Paris Opéra strike enters second week

Where’s Macron when you need him?

One union is holding the whole house to ransom over a single pay grade.

This is a picture from Don Pasquale, which ought to be playing on July 12.

UPDATE: Apparently it will. Don Pasquale is at the Théatre Garnier, which is not hit by the strike. Yet.

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  • Nothing unusual here. This is the same usual French drama year after year. In spite of Macron’s attempts to reform the archaic and sclerotic French system and bring its citizens’ minds into the modern world, it is highly unlikely that he will succeed.

    France proves time after time that it prefers to remain isolated and locked in some sort of 1960’s time warp, with revolutionary workers waving red flags and chanting communist slogans, repeatedly striking and disrupting daily life. It would all look very funny if it weren’t so pathetic. Whether it is trains, universities, opera houses, radio and television networks, Air France, every company that wants to do business and show a profit is deemed the enemy of an old fashioned populace, most unable to say a fluent sentence in English, let alone understand through reading and listening that the world has long ago moved on from communist dogma and people demand rights and corporate change through dialogue and negotiation. In France the managers are as outdated, most coming from their Napoleonic state institutions, detached from reality and many of them too having poor or inferior foreign language skills and seeing the world through one dimensional glasses.

    France is an anachronism on both sides, whether worker or manager, and with a narrow world view and a very narrow education they just look more and more ridiculous and detached from global realities. Sad for a country that could have so much potential.

    • On the other hand, labour productivity is higher in France and the Anglo-Saxon world, the French are better-off than the English, and inequality is lower than in either Britain or the US. Not bad for a country “doing everything wrong”.

    • But there is already a revolution going-on in France…. but not from the bottom up but from the top down. And the president has the mandate to do so – which is reflected in a great majority in the parliament. Macron is very busy with reforms, and also busy travelling around, to warm-up contacts, and to revive France’s presence. Also he presents himself as the new leader of Europe and the European Idea. Maybe if he wants to see Don Pasquale, he will treat that union as pertinently as he does the other unions. This crazy tradition of blackmailing and torpeding the system to get your payrise or to preserve your privilege, is an immature populist characteristic which is taken from the cupboard of clichées since 1789.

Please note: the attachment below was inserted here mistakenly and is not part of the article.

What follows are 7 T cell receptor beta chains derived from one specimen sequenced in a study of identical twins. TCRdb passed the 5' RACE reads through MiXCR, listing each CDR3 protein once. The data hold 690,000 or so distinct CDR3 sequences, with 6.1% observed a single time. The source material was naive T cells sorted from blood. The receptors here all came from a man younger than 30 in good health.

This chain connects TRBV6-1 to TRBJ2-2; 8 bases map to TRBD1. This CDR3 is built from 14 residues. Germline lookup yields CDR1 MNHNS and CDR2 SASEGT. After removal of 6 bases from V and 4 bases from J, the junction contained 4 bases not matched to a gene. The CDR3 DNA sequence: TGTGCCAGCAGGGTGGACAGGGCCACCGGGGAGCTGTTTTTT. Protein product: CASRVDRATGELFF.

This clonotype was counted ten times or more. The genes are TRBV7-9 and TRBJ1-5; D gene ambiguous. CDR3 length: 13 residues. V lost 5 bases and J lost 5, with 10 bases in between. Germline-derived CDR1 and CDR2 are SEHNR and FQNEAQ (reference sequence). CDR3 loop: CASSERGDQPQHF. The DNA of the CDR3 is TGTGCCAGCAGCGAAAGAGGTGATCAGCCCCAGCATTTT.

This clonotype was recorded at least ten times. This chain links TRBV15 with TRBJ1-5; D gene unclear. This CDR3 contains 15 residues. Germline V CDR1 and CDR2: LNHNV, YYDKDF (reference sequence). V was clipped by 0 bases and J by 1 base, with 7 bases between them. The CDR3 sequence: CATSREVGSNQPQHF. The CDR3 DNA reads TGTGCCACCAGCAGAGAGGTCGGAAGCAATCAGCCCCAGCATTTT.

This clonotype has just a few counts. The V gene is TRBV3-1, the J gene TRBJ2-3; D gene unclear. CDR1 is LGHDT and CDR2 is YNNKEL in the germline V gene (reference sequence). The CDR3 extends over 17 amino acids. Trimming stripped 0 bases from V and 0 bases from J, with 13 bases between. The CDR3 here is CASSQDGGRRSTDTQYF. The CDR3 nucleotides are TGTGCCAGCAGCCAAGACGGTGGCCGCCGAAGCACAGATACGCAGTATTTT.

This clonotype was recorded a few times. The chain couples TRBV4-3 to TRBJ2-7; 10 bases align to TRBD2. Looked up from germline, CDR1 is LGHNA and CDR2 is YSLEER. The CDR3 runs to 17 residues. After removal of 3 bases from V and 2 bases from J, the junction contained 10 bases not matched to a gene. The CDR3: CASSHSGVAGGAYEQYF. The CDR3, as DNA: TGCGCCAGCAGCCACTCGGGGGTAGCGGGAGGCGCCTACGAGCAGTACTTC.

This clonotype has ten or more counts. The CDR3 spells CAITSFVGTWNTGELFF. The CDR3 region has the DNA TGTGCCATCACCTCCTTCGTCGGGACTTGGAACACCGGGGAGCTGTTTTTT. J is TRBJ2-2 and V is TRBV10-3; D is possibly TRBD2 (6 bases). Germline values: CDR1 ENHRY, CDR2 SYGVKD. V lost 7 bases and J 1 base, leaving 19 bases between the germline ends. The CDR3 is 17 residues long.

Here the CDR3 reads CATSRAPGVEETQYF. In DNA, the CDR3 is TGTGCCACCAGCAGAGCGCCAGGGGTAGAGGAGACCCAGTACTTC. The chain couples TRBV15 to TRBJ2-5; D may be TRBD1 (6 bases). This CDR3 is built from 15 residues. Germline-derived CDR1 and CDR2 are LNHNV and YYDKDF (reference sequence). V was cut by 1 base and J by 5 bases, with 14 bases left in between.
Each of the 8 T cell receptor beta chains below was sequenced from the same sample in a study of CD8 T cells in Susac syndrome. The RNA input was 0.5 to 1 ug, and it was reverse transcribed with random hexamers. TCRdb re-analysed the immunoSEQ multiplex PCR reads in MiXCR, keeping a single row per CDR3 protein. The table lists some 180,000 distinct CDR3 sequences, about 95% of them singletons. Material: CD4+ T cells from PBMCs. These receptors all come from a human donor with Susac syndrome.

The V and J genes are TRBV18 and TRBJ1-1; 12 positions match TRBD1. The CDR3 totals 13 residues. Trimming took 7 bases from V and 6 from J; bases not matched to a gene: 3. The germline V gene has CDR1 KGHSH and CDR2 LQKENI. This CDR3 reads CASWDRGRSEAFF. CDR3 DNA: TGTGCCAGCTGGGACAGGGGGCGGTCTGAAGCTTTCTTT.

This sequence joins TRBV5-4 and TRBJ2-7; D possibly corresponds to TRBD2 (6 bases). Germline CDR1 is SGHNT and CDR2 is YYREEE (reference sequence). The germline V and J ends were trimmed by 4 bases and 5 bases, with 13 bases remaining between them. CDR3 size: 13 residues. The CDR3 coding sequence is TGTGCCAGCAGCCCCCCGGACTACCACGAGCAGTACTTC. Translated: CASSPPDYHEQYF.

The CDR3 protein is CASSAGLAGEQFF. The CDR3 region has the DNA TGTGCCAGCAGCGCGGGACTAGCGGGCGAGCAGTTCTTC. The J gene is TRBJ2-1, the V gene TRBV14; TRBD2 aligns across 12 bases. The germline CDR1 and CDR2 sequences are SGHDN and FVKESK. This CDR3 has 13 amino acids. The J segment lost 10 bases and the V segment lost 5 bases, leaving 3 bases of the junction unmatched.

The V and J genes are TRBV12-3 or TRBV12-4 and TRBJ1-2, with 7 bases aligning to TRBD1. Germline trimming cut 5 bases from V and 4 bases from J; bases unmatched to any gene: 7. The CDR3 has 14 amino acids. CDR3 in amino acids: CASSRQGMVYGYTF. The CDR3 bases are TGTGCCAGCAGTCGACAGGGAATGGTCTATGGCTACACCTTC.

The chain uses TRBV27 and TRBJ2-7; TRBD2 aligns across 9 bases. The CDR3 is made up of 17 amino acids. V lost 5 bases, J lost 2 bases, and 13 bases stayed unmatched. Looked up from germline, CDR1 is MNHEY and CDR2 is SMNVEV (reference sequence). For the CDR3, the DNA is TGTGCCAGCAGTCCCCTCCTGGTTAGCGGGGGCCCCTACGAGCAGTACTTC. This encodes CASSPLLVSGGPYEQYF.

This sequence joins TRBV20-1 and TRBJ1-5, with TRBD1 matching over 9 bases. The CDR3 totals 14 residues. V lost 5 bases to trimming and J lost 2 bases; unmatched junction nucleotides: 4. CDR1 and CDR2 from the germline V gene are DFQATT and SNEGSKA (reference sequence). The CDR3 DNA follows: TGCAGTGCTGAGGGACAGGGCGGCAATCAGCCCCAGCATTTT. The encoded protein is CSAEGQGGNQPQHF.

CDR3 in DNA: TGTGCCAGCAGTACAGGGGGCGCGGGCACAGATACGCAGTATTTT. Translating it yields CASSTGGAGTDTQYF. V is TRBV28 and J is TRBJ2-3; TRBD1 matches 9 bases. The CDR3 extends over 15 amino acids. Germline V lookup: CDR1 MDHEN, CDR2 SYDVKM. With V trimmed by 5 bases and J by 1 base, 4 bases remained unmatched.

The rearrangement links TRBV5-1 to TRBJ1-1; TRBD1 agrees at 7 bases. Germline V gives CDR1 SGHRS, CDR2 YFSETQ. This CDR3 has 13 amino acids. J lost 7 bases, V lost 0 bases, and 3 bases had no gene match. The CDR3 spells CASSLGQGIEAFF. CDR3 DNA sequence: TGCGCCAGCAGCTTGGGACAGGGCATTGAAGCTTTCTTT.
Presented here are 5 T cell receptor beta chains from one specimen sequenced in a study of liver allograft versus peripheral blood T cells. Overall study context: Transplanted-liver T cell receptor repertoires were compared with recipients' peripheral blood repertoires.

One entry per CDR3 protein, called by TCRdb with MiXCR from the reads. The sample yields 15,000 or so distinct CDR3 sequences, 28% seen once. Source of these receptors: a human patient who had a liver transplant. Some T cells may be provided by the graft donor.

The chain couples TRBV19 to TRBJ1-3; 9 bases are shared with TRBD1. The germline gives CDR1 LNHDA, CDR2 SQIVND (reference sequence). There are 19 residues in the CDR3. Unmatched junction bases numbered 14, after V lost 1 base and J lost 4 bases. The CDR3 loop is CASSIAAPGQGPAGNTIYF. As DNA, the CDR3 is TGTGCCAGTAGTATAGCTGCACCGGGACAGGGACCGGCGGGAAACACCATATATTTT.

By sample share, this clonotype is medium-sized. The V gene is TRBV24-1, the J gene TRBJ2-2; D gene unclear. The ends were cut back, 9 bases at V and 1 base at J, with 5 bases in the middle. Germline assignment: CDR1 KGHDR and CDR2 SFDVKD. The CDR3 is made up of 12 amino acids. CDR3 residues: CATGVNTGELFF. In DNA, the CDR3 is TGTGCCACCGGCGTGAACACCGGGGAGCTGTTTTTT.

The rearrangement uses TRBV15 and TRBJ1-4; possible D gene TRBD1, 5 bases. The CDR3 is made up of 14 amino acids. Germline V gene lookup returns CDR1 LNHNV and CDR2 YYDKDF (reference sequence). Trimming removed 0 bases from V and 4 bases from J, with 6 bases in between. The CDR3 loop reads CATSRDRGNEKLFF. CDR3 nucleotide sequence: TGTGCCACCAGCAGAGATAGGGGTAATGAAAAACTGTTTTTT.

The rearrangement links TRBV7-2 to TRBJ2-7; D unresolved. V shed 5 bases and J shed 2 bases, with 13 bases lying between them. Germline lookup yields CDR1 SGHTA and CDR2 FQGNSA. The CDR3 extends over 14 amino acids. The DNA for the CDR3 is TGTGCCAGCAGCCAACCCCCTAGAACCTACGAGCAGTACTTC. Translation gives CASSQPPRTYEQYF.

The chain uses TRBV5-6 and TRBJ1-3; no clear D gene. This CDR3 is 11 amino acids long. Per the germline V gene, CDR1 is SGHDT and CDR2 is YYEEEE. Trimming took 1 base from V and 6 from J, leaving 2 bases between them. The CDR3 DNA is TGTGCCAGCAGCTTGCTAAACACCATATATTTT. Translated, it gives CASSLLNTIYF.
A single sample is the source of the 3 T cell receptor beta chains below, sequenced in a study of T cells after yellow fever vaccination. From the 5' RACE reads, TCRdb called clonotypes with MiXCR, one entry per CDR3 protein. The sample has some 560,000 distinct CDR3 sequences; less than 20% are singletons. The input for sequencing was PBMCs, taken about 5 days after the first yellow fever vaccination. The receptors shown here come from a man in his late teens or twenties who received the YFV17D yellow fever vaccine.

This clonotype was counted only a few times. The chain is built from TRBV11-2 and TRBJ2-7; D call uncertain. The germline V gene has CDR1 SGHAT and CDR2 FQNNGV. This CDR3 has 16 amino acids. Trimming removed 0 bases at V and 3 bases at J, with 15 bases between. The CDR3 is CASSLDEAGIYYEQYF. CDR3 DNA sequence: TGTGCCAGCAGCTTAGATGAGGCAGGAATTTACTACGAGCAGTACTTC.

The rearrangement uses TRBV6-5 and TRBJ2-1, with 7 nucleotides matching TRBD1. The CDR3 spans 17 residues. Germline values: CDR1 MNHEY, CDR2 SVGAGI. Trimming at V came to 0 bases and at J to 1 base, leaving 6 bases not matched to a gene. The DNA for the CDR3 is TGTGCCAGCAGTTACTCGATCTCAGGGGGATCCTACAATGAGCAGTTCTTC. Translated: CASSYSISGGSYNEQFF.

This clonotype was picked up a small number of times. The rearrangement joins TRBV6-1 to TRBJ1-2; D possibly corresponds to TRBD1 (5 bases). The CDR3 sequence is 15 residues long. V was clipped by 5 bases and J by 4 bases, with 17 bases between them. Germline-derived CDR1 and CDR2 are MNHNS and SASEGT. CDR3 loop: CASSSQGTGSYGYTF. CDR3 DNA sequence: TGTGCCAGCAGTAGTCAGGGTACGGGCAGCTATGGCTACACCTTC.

• Last time we had tickets for the Bastille (because we were on holiday there), the opera was cancelled at the last minute when we were all sitting in the audience waiting. Now, we are making a special journey from the UK for Boris Godunov on Friday. Who knows if we will see it? Or if we do, as an opera, or a concert version?

    • Well…. the Boris performance on the 26th June was cancelled and the 29th was reduced to a concert performance. However last night (2nd) the performance took place as normal; we are hoping that the last 3 scheduled performances will take place! But even as performers, we won’t know for certain until the day……… for the concert performance last week, even though the audience made disgrunteld noises when the announcement was made before the start, the performance had an intensity one often achieves in these circumstances and the audience enthusiastically showed its approval at the end. I sincerely hope you get your staged performance but in the event of a concert performance, we will still emdeavor to give you a worthwhile experience!

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